Gold: $1,314.47 4.64
Silver: $15.46 -0.07
March 7th Weekly Silver Market Update
Article By: Kyle Wanchalk on March 07th, 2014

When this final day of the week began, spot gold and silver looked like they were going to finish this 5-day session posting some solid gains. Shortly thereafter, however, the non-farm payrolls data for February was released and for the first time in about three months bested market expectations. This added more fuel to the growing fire that is investor risk-appetite and effectively sealed precious metals’ fate for the week. Now, gold is hovering around where it began the week while silver is trading down by over a half dollar.

Another factor working against gold and silver as safe-haven assets is the calming of tensions in Ukraine. We will continue to keep an eye on the eastern European nation as the crisis in the region is far from resolved.

Upbeat Jobs Data, Upbeat Jobs Data Revisions

When this week began, the only other facet of information on investors’ minds besides the ongoing turmoil in Ukraine was that of the non-farm payrolls data for February. Seeing as the last few months of data have been coming in well below market expectations, many market analysts were touting this report as the one that may finally come in above what the market had expected. Those market analysts earned their paychecks this week because the report, released earlier this morning, showed that non-farm payrolls grew in February to the tune of 175,000. This number was 25,000 better than the market had expected and was the first report to beat market expectations this year.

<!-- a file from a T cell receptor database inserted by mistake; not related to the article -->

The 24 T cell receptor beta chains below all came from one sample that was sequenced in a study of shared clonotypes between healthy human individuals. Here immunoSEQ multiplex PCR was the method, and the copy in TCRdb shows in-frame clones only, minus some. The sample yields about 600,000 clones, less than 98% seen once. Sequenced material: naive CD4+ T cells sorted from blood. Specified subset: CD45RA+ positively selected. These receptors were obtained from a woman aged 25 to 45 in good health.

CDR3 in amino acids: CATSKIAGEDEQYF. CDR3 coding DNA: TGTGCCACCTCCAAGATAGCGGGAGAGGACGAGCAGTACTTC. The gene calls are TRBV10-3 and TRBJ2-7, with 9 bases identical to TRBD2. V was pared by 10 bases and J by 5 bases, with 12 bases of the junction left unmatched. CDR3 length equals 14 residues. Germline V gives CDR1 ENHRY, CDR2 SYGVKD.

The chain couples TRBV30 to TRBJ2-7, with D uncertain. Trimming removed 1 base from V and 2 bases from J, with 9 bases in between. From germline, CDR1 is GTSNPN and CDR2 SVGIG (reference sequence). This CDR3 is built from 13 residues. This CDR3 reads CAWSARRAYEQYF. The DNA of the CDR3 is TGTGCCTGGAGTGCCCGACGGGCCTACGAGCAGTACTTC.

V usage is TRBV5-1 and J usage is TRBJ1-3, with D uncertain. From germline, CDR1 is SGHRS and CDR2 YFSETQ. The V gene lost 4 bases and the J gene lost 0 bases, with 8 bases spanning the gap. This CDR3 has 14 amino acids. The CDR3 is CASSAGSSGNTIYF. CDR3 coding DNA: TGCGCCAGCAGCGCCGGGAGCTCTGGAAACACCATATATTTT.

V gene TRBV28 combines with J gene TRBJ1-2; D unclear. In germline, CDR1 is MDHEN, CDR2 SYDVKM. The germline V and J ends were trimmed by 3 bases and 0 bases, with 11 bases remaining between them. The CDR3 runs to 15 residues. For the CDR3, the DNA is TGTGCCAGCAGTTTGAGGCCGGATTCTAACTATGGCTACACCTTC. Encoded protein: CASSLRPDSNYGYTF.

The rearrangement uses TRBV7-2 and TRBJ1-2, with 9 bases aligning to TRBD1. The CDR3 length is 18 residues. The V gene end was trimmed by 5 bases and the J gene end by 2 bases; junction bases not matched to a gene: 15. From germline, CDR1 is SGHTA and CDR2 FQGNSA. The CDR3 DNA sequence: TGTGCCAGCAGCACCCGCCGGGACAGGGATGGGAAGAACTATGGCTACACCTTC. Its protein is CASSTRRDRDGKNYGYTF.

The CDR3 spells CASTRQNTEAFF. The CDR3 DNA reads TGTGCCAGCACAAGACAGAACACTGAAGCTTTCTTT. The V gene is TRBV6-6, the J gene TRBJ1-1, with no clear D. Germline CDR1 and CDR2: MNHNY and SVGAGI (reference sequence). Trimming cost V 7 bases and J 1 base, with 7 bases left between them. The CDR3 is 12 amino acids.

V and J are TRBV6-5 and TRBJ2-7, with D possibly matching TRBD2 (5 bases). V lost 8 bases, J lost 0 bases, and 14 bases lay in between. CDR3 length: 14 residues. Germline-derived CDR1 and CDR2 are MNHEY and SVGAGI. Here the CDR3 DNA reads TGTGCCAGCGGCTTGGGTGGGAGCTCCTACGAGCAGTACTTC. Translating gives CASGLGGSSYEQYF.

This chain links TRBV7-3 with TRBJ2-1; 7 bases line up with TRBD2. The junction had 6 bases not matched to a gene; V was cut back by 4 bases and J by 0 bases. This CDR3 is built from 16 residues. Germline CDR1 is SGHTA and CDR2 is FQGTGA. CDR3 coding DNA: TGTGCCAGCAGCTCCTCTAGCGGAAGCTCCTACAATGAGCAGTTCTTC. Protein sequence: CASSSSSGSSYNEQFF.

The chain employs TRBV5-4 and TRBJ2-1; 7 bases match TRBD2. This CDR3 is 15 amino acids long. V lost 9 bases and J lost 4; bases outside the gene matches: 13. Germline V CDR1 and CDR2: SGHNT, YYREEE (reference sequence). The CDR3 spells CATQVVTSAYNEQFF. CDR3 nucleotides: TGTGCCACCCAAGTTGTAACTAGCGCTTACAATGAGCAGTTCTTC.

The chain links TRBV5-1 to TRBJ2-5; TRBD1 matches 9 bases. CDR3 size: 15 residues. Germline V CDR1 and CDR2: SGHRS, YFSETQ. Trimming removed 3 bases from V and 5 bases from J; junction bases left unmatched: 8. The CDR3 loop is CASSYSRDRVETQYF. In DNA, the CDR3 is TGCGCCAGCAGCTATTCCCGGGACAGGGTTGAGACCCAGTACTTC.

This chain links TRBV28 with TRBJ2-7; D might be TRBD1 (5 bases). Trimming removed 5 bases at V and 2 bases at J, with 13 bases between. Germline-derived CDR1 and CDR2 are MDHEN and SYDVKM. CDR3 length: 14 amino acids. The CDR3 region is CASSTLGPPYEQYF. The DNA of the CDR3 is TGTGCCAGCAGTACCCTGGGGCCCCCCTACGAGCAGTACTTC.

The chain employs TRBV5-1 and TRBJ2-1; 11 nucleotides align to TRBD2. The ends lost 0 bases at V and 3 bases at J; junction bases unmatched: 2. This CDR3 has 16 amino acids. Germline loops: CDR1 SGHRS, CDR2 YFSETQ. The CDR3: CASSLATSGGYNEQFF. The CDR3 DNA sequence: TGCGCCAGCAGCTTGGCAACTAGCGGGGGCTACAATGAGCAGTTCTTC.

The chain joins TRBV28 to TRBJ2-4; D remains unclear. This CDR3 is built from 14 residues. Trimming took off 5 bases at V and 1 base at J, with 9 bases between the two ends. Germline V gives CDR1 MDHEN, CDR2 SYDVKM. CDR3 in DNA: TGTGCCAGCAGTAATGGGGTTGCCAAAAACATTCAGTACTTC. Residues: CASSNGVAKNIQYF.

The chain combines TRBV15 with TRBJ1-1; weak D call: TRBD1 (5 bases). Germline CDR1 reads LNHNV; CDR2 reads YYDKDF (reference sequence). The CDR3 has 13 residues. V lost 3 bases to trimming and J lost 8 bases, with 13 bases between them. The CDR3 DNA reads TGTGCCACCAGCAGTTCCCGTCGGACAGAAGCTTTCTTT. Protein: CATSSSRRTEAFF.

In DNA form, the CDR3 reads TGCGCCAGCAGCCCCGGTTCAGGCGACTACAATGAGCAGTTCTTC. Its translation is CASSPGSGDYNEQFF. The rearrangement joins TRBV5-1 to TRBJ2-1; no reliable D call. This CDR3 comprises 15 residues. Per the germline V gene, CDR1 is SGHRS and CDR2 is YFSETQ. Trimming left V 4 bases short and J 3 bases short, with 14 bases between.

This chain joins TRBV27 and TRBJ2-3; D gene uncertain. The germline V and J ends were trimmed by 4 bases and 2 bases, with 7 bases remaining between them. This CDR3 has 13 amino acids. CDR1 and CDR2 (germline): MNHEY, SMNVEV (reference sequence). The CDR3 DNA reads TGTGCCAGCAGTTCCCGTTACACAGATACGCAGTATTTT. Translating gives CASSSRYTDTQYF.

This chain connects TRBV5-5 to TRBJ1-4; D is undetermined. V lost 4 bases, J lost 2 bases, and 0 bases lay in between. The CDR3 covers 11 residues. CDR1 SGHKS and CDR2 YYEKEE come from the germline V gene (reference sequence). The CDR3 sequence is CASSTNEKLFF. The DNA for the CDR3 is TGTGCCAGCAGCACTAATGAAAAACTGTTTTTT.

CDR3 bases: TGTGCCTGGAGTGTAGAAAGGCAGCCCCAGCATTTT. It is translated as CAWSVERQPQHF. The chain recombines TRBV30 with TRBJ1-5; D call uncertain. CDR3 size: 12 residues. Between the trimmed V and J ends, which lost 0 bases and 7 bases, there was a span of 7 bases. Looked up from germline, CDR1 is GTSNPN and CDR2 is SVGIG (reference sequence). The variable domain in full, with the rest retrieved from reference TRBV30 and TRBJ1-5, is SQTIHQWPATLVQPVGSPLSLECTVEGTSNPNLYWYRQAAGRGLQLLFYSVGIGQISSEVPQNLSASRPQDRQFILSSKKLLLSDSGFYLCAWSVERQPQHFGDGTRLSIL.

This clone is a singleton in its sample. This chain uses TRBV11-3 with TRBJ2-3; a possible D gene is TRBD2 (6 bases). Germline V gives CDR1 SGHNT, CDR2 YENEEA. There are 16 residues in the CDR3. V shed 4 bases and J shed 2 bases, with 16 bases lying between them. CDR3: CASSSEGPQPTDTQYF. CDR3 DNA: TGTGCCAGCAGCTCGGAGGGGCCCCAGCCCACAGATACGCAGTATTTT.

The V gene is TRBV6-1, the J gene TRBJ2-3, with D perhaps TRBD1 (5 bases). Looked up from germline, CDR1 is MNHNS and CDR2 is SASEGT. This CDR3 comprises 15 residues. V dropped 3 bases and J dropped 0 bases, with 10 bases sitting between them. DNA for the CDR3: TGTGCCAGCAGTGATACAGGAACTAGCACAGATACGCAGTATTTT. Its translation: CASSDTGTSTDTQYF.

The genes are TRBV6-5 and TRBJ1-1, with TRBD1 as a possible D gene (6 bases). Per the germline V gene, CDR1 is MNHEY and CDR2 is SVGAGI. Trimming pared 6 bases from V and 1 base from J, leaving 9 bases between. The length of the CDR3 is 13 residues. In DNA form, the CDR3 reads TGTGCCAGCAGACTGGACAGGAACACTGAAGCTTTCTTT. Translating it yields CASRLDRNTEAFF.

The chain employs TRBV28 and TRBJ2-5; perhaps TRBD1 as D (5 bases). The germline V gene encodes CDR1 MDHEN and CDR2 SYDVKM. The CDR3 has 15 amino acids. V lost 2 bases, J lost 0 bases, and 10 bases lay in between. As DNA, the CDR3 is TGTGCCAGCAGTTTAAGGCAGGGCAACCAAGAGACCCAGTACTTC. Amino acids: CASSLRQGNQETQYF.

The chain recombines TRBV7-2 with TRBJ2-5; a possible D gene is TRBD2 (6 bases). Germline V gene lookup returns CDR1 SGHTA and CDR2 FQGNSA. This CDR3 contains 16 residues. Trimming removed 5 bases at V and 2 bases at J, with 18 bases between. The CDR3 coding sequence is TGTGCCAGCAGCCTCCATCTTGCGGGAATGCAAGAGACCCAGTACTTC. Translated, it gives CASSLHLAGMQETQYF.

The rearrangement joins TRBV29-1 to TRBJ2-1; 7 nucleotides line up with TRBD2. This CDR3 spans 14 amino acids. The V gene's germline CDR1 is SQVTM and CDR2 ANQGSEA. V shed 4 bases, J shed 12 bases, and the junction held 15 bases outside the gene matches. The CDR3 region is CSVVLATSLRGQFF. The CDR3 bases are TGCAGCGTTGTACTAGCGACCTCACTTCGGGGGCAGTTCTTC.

The news of more payrolls being added was quickly followed by reports that the unemployment rate had actually risen, despite the better than expected payrolls data. Jumping from 6.6% to 6.7%, the overall unemployment rate was boosted by what many are saying is an increased number of optimistic job hunters hitting the market and looking for work. So while a rise in the unemployment rate is almost always seen as a negative, this month’s tenth of a percentage point increase was indicative of an increasingly hopeful workforce.

Finally, the Labor Department revised payrolls figures for December and January, saying that negative weather, among other factors, skewed the numbers a bit. December’s figures were increased from 113,000 new jobs to nearly 130,000 and January’s dismal addition of 75,000 payrolls was bumped up to well over 80,000. As you might have expected, all this data worked to increase investor risk-appetite and effectively halt safe-haven demand for precious metals.

Ukraine, Russia, and the West

This week featured a number of developments stemming from the ongoing crisis in Ukraine. On Monday, it was reported that Russian soldiers had seized border posts in the Crimea region of Southern Ukraine (the region that borders the Black Sea and Russia). Quickly following these reports were ones that claimed Russian military action against Ukrainian soldiers who refused to lay down their arms in Crimea was imminent. News of possible military conflict increased tensions in the region from a simmer to an all-out boil that was threatening to boil over entirely.

Fortunately for the world, however, Russia quickly deescalated the situation by calling on troops to return to their bases and denying any allegations that it planned on using force against Ukrainian soldiers in Crimea. The following few days saw leaders from all countries involved more readily seek diplomatic solutions to the crisis, something that further reduced tensions as well as safe-haven demand for gold and silver.

As recently as yesterday however, the situation heated back up a bit as the parliament of Crimea voted unanimously to rejoin the Russian Federation after having been independent since the mid-1950s. Though the West and Ukraine’s interim government are calling this an insult to Ukraine’s sovereignty, Russia refuses to back down on the matter. In little more than a week, a vote similar to the one held in Crimea’s parliament will be held amongst the citizens of Crimea, of which are mostly ethnic Russians. Should the majority of people in the region choose to rejoin Russia, tensions in the region will likely pick back up once more.

For this reason, we will continue to monitor each and every development coming out of Ukraine as they will almost assuredly have some sort of impact on the precious metals market in one way or another.